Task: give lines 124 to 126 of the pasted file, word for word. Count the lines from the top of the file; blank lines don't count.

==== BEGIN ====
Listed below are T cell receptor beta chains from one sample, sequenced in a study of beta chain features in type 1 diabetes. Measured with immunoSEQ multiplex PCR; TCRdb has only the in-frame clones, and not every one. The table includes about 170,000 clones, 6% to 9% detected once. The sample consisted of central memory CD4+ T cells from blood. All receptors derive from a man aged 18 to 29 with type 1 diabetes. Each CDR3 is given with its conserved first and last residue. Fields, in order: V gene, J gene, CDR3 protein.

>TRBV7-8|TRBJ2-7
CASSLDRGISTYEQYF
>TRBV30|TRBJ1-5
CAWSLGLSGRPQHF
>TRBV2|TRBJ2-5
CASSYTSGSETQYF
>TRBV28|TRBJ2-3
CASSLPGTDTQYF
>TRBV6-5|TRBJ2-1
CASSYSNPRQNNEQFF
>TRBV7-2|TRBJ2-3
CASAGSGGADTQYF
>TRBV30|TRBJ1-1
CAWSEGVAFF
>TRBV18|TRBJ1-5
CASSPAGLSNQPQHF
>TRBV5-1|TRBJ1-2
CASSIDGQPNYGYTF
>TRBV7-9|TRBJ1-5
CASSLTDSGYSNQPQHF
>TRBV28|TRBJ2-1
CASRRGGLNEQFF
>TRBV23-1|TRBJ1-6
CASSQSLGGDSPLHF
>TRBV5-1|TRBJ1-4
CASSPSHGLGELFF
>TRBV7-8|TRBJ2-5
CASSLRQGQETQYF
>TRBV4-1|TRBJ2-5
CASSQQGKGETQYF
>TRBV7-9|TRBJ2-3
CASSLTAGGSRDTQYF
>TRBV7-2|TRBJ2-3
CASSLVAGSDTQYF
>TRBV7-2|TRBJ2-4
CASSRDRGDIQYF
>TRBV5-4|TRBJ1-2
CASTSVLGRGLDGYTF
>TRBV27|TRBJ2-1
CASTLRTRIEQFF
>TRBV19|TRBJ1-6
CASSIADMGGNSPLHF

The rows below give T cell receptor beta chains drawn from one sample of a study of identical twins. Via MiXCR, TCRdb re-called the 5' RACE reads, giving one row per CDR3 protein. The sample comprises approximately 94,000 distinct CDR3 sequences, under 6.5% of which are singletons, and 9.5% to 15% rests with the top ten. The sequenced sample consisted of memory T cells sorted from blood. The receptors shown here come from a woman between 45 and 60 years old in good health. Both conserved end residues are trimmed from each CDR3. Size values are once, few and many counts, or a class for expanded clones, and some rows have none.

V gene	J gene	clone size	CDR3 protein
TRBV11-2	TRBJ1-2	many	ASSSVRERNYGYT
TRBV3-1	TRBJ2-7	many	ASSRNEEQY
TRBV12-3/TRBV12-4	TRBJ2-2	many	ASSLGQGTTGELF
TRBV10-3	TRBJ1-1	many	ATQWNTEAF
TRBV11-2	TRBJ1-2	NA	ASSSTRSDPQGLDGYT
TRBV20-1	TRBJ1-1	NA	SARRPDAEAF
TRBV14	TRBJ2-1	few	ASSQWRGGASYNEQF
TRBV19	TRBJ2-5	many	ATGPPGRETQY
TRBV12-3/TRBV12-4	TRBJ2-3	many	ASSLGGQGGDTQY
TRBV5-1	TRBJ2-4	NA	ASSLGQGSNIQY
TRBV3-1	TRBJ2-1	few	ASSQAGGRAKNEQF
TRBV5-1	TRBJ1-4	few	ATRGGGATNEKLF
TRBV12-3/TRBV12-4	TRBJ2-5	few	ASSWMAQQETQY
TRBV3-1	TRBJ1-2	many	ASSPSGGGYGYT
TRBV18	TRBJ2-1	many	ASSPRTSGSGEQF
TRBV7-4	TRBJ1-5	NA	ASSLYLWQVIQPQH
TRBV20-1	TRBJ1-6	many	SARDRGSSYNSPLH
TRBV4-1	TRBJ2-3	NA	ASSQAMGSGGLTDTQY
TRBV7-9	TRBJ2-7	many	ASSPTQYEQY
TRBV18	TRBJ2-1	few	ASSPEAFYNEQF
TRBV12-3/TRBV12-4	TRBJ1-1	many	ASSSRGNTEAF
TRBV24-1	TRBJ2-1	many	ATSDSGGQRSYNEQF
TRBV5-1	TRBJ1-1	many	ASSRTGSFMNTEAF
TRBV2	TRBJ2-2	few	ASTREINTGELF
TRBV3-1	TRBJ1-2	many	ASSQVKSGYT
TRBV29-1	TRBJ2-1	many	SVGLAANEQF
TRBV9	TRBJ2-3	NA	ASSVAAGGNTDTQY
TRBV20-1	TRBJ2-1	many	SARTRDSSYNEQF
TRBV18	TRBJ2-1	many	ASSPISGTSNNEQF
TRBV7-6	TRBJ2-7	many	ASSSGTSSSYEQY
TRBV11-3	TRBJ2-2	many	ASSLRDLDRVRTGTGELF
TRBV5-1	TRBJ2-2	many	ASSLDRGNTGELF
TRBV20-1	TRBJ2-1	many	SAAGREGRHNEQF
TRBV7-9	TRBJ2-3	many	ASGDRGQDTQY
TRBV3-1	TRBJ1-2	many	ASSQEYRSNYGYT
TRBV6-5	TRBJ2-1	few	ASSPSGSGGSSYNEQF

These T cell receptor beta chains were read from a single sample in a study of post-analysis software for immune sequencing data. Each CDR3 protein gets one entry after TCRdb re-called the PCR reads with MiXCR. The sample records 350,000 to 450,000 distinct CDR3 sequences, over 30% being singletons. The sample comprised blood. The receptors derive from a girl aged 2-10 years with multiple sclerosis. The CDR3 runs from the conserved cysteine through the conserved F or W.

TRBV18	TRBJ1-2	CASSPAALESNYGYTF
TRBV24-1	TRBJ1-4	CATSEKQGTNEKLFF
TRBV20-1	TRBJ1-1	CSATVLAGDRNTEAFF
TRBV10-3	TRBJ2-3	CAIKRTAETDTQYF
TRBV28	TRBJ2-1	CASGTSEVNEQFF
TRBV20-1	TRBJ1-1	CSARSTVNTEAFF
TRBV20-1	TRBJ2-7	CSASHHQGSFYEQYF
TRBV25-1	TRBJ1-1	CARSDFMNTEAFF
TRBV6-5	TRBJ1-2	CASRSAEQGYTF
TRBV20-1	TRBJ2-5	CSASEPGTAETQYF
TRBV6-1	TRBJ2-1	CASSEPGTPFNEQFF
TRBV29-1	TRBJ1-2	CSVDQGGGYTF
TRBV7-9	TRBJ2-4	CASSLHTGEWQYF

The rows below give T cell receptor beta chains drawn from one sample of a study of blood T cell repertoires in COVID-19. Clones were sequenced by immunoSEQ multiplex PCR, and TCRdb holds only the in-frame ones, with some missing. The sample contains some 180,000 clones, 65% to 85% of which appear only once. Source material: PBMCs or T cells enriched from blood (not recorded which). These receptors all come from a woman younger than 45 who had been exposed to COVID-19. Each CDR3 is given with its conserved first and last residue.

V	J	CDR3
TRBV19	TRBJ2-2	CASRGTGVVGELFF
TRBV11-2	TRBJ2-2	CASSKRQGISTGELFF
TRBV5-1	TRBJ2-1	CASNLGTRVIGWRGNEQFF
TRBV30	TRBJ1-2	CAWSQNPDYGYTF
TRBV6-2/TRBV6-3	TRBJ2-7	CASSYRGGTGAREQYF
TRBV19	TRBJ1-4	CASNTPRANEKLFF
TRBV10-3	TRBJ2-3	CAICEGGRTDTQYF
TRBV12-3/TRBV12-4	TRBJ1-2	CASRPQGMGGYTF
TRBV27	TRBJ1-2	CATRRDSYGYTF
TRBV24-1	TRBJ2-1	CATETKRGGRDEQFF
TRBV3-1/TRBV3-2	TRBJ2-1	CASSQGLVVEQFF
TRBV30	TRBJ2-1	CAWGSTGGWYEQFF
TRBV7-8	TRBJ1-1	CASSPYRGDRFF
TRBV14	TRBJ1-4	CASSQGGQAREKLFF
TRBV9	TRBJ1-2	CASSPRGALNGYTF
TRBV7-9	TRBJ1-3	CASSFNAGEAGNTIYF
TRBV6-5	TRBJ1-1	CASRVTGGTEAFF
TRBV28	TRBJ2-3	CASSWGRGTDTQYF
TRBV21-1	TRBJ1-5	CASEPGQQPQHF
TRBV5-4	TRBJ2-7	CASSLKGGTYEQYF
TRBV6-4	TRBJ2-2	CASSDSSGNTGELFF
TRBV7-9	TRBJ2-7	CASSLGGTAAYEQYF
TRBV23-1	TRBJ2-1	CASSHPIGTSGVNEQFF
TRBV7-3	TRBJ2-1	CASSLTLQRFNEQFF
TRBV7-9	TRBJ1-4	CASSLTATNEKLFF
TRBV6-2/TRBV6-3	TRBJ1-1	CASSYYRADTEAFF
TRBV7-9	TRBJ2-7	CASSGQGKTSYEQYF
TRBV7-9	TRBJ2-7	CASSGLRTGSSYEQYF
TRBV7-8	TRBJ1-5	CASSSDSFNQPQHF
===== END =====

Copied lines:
TRBV7-9	TRBJ2-7	CASSGQGKTSYEQYF
TRBV7-9	TRBJ2-7	CASSGLRTGSSYEQYF
TRBV7-8	TRBJ1-5	CASSSDSFNQPQHF